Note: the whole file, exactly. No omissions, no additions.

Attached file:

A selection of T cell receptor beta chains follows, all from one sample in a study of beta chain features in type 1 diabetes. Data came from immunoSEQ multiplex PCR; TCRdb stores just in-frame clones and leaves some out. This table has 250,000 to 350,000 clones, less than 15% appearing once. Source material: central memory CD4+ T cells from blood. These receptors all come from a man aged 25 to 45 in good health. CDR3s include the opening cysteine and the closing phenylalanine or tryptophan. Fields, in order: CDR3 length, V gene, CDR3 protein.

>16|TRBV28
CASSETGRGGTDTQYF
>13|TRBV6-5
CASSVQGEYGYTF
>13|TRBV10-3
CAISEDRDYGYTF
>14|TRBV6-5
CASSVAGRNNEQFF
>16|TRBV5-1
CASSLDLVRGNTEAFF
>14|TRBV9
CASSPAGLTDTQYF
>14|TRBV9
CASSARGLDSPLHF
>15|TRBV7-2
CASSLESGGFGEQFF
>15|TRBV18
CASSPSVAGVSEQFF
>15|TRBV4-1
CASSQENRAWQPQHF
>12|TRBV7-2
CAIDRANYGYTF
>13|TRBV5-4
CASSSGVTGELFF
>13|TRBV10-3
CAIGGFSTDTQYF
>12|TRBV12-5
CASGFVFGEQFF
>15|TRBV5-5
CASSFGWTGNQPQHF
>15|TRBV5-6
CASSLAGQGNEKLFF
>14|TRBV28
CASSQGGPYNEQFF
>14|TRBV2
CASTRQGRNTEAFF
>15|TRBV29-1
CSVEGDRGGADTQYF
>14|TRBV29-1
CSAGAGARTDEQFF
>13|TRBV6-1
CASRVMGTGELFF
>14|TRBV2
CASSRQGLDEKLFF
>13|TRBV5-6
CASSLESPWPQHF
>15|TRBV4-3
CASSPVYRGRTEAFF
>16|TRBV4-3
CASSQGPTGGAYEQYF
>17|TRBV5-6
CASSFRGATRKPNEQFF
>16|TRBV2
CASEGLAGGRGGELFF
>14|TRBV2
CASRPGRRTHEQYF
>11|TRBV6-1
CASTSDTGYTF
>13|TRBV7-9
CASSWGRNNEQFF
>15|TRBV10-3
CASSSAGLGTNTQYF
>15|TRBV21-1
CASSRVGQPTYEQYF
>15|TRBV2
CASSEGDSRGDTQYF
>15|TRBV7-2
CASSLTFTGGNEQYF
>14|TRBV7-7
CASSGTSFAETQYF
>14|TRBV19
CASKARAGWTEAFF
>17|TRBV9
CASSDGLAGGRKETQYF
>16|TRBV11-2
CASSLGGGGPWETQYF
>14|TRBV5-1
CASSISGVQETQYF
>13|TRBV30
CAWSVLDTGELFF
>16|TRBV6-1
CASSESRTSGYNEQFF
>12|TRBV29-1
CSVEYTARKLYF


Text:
A selection of T cell receptor beta chains follows, all from one sample in a study of beta chain features in type 1 diabetes. Data came from immunoSEQ multiplex PCR; TCRdb stores just in-frame clones and leaves some out. This table has 250,000 to 350,000 clones, less than 15% appearing once. Source material: central memory CD4+ T cells from blood. These receptors all come from a man aged 25 to 45 in good health. CDR3s include the opening cysteine and the closing phenylalanine or tryptophan. Fields, in order: CDR3 length, V gene, CDR3 protein.

>16|TRBV28
CASSETGRGGTDTQYF
>13|TRBV6-5
CASSVQGEYGYTF
>13|TRBV10-3
CAISEDRDYGYTF
>14|TRBV6-5
CASSVAGRNNEQFF
>16|TRBV5-1
CASSLDLVRGNTEAFF
>14|TRBV9
CASSPAGLTDTQYF
>14|TRBV9
CASSARGLDSPLHF
>15|TRBV7-2
CASSLESGGFGEQFF
>15|TRBV18
CASSPSVAGVSEQFF
>15|TRBV4-1
CASSQENRAWQPQHF
>12|TRBV7-2
CAIDRANYGYTF
>13|TRBV5-4
CASSSGVTGELFF
>13|TRBV10-3
CAIGGFSTDTQYF
>12|TRBV12-5
CASGFVFGEQFF
>15|TRBV5-5
CASSFGWTGNQPQHF
>15|TRBV5-6
CASSLAGQGNEKLFF
>14|TRBV28
CASSQGGPYNEQFF
>14|TRBV2
CASTRQGRNTEAFF
>15|TRBV29-1
CSVEGDRGGADTQYF
>14|TRBV29-1
CSAGAGARTDEQFF
>13|TRBV6-1
CASRVMGTGELFF
>14|TRBV2
CASSRQGLDEKLFF
>13|TRBV5-6
CASSLESPWPQHF
>15|TRBV4-3
CASSPVYRGRTEAFF
>16|TRBV4-3
CASSQGPTGGAYEQYF
>17|TRBV5-6
CASSFRGATRKPNEQFF
>16|TRBV2
CASEGLAGGRGGELFF
>14|TRBV2
CASRPGRRTHEQYF
>11|TRBV6-1
CASTSDTGYTF
>13|TRBV7-9
CASSWGRNNEQFF
>15|TRBV10-3
CASSSAGLGTNTQYF
>15|TRBV21-1
CASSRVGQPTYEQYF
>15|TRBV2
CASSEGDSRGDTQYF
>15|TRBV7-2
CASSLTFTGGNEQYF
>14|TRBV7-7
CASSGTSFAETQYF
>14|TRBV19
CASKARAGWTEAFF
>17|TRBV9
CASSDGLAGGRKETQYF
>16|TRBV11-2
CASSLGGGGPWETQYF
>14|TRBV5-1
CASSISGVQETQYF
>13|TRBV30
CAWSVLDTGELFF
>16|TRBV6-1
CASSESRTSGYNEQFF
>12|TRBV29-1
CSVEYTARKLYF